The threat of low-level radiation

NORTH ST. LOUIS COUNTY, Mo. -- A study released Wednesday by the World Health Organization said long-term exposure to radiation -- even low levels -- can dramatically increase the risk of dying from cancer.

Carl Chappell lost his 44-year-old son Steven to appendix cancer three months ago. CBS News talked with him and six of his neighbors, all of whom either had cancer or lost a parent or child to it.

They all grew up in North St. Louis County, where radioactive material left over from America's nuclear weapons program was stored -- thousands of dirty barrels -- near a creek than ran alongside their playgrounds and backyards.

Using social media, the neighbors said they've documented more than 2,700 cases of cancer, auto-immune diseases and tumors in their area.

"They're not statistics and they're not numbers," Mary Oscko, who has stage 4 lung cancer, told CBS News. "They were my neighbors."

Currently, the Army Corps of Engineers lists 24 other sites in 10 states with low-level radioactive contamination that they are in the process of cleaning up. There are three other contaminated sites still under consideration for clean up.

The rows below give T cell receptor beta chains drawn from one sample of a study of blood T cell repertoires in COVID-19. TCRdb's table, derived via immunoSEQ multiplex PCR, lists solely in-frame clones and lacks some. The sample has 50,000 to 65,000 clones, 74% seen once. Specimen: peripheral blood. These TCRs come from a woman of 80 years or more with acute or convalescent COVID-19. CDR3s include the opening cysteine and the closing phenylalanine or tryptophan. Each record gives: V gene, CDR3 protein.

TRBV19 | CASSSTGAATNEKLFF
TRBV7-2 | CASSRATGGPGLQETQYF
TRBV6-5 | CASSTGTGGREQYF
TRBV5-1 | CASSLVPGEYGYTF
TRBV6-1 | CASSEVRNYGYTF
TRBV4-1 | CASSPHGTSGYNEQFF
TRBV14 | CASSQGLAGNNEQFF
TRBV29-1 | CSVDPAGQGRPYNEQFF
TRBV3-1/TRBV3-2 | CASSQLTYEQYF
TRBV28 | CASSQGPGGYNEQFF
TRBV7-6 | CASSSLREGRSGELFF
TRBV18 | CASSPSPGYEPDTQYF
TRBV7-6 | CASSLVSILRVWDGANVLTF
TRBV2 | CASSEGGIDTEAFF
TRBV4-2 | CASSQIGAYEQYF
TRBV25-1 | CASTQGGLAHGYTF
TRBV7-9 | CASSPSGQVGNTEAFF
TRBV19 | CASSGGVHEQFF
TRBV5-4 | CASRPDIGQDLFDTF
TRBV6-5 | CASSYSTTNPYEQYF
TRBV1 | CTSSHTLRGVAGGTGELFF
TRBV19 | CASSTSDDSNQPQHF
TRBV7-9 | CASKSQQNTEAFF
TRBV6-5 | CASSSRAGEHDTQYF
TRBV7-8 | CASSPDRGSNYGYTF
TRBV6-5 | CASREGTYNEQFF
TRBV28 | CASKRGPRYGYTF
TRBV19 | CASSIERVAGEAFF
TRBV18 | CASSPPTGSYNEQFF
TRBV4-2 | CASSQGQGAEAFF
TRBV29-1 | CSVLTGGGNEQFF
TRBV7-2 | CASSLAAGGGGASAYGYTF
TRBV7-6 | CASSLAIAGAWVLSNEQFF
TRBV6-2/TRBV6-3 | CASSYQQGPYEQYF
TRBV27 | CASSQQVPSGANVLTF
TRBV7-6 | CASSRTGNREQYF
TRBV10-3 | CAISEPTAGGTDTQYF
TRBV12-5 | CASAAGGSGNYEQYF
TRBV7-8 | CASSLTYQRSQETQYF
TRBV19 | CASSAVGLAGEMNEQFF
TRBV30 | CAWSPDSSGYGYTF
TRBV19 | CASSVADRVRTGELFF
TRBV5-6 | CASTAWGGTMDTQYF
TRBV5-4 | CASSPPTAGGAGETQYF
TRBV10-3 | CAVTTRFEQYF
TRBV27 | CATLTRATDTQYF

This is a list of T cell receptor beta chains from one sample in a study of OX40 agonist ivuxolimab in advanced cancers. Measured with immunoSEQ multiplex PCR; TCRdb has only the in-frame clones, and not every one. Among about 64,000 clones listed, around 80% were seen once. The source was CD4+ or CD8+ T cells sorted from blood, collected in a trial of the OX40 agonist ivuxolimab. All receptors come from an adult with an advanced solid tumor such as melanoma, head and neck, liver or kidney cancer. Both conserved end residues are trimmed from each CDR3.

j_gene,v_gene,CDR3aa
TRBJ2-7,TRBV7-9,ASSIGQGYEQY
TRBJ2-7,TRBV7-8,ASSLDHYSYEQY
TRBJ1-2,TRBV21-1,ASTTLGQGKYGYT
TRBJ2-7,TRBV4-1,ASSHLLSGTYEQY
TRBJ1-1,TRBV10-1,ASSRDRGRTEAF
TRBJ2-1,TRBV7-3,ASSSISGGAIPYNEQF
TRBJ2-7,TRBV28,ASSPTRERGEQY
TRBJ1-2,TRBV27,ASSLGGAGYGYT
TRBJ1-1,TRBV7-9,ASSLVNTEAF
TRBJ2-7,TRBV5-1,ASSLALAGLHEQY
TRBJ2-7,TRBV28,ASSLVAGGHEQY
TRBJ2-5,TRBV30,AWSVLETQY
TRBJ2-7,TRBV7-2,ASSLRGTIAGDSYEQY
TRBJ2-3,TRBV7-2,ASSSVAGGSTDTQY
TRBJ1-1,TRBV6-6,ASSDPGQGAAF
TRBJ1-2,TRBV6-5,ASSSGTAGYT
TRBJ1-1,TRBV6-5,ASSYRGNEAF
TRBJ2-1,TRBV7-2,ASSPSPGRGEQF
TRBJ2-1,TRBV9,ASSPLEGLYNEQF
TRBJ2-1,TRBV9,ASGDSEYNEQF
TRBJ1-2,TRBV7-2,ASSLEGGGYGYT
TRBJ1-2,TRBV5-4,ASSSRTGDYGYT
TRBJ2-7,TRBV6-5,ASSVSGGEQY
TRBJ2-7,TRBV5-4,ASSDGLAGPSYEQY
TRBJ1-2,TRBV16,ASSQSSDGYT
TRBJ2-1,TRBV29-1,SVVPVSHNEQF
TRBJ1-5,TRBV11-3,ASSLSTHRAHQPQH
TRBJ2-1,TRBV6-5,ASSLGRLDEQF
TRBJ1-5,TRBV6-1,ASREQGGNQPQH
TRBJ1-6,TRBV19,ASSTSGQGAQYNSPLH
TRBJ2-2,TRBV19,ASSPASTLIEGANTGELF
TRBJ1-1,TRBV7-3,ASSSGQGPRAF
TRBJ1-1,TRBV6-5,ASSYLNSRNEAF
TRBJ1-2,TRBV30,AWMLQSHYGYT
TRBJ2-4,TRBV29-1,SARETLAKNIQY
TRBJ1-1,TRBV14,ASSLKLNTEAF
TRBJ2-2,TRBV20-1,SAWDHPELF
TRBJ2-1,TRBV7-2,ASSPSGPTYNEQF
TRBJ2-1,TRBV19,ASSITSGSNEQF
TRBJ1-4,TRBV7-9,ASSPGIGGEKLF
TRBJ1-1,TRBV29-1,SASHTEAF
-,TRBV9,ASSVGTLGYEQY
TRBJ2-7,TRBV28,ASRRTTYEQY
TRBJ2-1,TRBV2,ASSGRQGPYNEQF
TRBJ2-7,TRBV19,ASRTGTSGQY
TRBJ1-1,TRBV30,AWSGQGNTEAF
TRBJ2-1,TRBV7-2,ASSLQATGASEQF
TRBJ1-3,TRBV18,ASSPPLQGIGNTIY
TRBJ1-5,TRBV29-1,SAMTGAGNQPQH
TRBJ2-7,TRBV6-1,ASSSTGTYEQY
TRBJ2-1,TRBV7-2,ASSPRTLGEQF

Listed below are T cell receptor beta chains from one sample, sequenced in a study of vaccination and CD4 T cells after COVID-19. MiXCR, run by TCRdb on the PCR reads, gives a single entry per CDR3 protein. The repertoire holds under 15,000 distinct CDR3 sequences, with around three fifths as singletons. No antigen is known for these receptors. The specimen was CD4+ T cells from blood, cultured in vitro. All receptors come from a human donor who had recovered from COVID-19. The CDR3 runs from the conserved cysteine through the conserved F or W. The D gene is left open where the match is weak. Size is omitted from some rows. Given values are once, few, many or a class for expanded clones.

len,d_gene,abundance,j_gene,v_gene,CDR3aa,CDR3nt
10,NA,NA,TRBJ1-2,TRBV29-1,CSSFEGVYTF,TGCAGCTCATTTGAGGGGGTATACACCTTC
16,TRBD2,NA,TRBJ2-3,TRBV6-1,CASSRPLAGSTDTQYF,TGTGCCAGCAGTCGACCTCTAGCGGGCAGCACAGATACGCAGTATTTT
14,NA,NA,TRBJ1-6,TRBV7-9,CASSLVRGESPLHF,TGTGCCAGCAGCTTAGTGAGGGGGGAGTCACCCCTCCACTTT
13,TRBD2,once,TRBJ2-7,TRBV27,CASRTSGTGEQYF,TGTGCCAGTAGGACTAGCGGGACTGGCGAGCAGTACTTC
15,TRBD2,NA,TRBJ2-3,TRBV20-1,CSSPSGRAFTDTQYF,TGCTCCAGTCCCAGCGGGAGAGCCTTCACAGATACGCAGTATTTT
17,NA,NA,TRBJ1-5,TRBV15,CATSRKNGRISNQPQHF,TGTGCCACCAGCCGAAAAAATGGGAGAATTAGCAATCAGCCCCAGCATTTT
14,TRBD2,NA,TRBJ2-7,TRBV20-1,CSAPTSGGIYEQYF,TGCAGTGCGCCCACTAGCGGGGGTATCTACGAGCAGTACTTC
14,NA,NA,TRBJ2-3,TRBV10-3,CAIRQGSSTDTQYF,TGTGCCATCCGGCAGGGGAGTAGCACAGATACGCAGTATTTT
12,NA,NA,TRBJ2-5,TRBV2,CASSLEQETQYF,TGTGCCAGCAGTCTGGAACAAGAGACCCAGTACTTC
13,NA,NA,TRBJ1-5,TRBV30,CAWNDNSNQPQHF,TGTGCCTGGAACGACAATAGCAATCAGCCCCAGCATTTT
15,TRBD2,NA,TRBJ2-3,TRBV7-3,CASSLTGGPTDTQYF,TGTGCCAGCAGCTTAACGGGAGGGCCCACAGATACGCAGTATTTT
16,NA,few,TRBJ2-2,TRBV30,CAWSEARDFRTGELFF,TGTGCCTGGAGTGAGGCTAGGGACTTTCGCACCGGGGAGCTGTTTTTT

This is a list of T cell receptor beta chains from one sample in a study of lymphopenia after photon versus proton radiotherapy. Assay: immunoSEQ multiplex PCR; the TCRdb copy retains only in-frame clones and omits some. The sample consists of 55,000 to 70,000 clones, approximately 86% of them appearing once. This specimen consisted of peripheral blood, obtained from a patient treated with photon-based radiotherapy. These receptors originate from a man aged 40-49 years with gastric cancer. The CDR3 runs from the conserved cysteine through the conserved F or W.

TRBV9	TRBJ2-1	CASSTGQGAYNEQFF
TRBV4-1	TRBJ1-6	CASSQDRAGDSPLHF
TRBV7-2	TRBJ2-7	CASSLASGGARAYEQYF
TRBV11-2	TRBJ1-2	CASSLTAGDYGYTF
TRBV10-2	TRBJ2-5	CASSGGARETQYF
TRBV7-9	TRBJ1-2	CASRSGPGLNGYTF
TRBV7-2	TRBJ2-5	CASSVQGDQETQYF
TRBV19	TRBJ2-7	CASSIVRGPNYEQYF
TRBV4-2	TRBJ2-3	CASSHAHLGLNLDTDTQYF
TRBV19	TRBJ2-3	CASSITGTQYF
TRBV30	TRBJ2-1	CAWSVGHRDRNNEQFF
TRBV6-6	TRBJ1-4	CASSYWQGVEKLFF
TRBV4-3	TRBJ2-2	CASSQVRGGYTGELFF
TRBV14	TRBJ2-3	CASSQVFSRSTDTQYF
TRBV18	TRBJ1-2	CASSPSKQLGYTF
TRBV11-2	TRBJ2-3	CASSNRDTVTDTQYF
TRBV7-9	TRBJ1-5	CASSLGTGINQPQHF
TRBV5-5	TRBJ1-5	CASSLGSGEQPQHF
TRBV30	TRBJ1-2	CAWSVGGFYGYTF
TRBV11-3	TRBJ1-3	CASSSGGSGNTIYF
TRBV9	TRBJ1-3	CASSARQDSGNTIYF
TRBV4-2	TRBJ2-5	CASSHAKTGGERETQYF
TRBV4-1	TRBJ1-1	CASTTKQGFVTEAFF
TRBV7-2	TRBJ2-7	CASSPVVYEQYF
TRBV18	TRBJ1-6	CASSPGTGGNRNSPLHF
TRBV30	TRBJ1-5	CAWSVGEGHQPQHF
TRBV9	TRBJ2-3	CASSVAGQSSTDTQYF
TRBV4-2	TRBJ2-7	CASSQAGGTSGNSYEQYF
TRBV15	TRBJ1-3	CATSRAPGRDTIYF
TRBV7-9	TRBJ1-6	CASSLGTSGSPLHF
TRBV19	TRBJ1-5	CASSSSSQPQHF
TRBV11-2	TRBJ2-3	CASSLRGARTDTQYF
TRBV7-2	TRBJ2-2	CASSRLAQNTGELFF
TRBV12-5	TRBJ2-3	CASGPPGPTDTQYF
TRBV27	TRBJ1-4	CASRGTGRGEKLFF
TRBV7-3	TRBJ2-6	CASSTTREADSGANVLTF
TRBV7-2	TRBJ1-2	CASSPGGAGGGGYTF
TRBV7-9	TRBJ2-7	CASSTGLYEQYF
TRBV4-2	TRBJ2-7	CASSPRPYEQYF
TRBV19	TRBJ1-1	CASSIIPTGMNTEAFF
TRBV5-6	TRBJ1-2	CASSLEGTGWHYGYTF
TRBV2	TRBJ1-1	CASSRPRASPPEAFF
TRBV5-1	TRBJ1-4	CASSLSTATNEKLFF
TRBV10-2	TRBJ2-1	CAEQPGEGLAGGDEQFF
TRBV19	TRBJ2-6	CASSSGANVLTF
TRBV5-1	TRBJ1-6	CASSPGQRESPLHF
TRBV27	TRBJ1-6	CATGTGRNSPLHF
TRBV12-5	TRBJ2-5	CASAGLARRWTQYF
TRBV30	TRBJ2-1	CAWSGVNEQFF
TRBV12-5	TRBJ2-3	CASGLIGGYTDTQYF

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The Army Corps of Engineers lists 24 sites in 10 states with low-level radioactive contamination that they are in the process of cleaning up.
CBS News

A former chemical processing plant in Queens, New York is one of them. Radiation barriers were installed as a "band-aid" solution in 2013.

Michael Feldmann with the Army Corps of Engineers says the cleanup moves slowly for a reason.

"In general, there are things that we need to move at the pace we are performing in order to protect the health and environment of the area," Feldmann said.

Dr. Fasial Kahn is the director of public health in St. Louis County.

"Some disasters unfold slowly over time, and their true nature and extent and severity only becomes clear in terms of human cost once you start counting people around you," Kahn said.

In North St. Louis County, neighbors have a list to keep track of who's gotten sick -- including 21 people who lived on the same street.

The residents told CBS News they believe they had long-term exposure to the low level contamination, a type of prolonged exposure that has never been studied.